Quote Originally Posted by Daveembry View Post
    Yes, I agree it shouldn't do that for sure. I'm just thinking it might be the explanation. It's all about airflow. Lots of work goes into any good engine building getting the intake to flow the most efficiently and evenly to all the cylinders (as you know I'm sure). The intake on the new CC363i engines are superb (carbon fiber special design that really flows well).

    When we used to race alot, our engine builders played a huge amount with intake airflows and it can make a tremendous different in performance.

    So it just seems that perhaps when it's needing max power, your particular engine, carb, intake combination just isn't the most efficient and that minor throttle adjustment changes the plate and airflow into the carb making it more efficient. I don't know anything about those carbs but perhaps there is an adjustment that can/should be made?

    Just guess here but the fact that the problem clears up when the throttle is slightly retarded seems to be pointing to the problem??? Airflow....

    Maybe Andrew or someone at CC could jump on with their opinions? If I had a 340 any more, I'd sure go give it a try.

  8. #8
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    Default Re: Long High angle climbs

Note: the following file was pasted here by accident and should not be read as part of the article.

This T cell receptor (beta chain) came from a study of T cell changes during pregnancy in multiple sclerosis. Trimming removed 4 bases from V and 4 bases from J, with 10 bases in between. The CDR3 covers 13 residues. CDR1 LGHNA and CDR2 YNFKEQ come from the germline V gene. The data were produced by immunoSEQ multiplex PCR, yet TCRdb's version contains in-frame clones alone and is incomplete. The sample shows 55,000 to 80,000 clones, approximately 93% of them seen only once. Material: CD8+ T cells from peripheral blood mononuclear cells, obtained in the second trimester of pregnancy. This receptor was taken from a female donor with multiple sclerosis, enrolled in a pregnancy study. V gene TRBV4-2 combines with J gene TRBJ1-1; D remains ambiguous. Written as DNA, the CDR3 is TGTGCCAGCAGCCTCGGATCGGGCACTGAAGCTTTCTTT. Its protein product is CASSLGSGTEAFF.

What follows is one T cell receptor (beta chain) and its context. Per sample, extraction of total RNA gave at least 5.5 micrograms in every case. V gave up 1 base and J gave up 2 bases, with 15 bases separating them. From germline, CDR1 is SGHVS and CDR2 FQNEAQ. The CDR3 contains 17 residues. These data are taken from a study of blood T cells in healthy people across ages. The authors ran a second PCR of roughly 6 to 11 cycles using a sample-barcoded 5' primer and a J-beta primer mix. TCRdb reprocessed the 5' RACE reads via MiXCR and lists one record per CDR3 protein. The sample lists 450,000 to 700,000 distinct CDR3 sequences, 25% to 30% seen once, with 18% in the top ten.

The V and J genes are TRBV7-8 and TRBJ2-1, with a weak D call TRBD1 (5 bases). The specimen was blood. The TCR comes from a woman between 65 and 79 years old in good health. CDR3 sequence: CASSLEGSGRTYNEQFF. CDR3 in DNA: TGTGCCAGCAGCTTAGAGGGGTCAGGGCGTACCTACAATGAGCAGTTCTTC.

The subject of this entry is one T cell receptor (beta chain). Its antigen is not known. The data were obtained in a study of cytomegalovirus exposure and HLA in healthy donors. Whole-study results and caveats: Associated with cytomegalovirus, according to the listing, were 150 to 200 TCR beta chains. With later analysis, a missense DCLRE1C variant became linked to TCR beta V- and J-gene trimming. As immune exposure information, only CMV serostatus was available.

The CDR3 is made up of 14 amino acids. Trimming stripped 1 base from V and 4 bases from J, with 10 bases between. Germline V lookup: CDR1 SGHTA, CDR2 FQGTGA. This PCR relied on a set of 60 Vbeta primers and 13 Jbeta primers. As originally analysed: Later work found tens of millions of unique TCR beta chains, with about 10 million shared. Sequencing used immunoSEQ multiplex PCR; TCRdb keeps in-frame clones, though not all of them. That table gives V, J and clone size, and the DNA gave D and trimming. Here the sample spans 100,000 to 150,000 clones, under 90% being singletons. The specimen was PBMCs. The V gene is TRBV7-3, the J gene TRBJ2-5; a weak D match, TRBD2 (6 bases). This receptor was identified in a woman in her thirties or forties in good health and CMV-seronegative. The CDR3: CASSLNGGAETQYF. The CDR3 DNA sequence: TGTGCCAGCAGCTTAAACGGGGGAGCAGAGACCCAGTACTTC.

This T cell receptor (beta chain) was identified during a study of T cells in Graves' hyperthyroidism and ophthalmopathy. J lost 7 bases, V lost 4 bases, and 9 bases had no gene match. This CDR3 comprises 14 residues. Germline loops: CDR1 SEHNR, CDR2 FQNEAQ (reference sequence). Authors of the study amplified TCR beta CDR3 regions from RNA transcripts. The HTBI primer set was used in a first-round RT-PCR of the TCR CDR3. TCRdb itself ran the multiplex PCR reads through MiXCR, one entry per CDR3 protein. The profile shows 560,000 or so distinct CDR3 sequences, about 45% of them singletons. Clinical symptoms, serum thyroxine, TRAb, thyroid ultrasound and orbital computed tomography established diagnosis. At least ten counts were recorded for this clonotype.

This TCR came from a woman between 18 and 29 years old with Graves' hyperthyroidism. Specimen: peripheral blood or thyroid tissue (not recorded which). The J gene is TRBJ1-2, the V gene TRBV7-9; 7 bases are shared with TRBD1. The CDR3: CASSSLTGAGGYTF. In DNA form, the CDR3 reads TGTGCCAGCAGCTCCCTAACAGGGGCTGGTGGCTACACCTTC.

Troy,

    Check out this Mike Busch article. I remembered reading it years ago where he talks about partially shutting the throttle. Specifically, itís on page 3 (ironically on the same page as a Cubcrafters ad! Haha)

    https://resources.savvyaviation.com/...ugh-engine.pdf

    Quote Originally Posted by TroyBranch View Post
    I would say a minute or two as well. With my 1/4 tanks on the last flight when I tested it only took about 60 sec to start getting less smooth climbing at 70. Once passing through 6000ft from a 3500ft take off it got rough, pull the throttle a touch and dropped the nose a touch and smooth again. I plan to review the logs when I get time. I just filled it up and I will try the same thing with full fuel, I don't recall an issue with full fuel as I could not climb at such a steep angle.

    The engine was shipped in 2016. The engines before had a carb that would just not run smooth at full throttle I thought. I think they made changes to the design to solve that. I was told that before I started building so my memory has no detail of it.
    Dave Embry
    "You only live once.......but if you do it right.........once is enough."..

  9. #9
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    Default Re: Long High angle climbs

    Interesting, thanks. Next time I fly, I'll climb the plane like a home sick angel and see what happens.
    Dan Arnold
    KEUL

  10. #10
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    Default Re: Long High angle climbs

    Flew this morning.

    OAT 60F, 1/3 fuel, DA 2300, climbed 68mph, full rich at WOT for 2 mins. No issues, no loss or degradation in power. EGT/CHT all within limits.
    Dan Arnold
    KEUL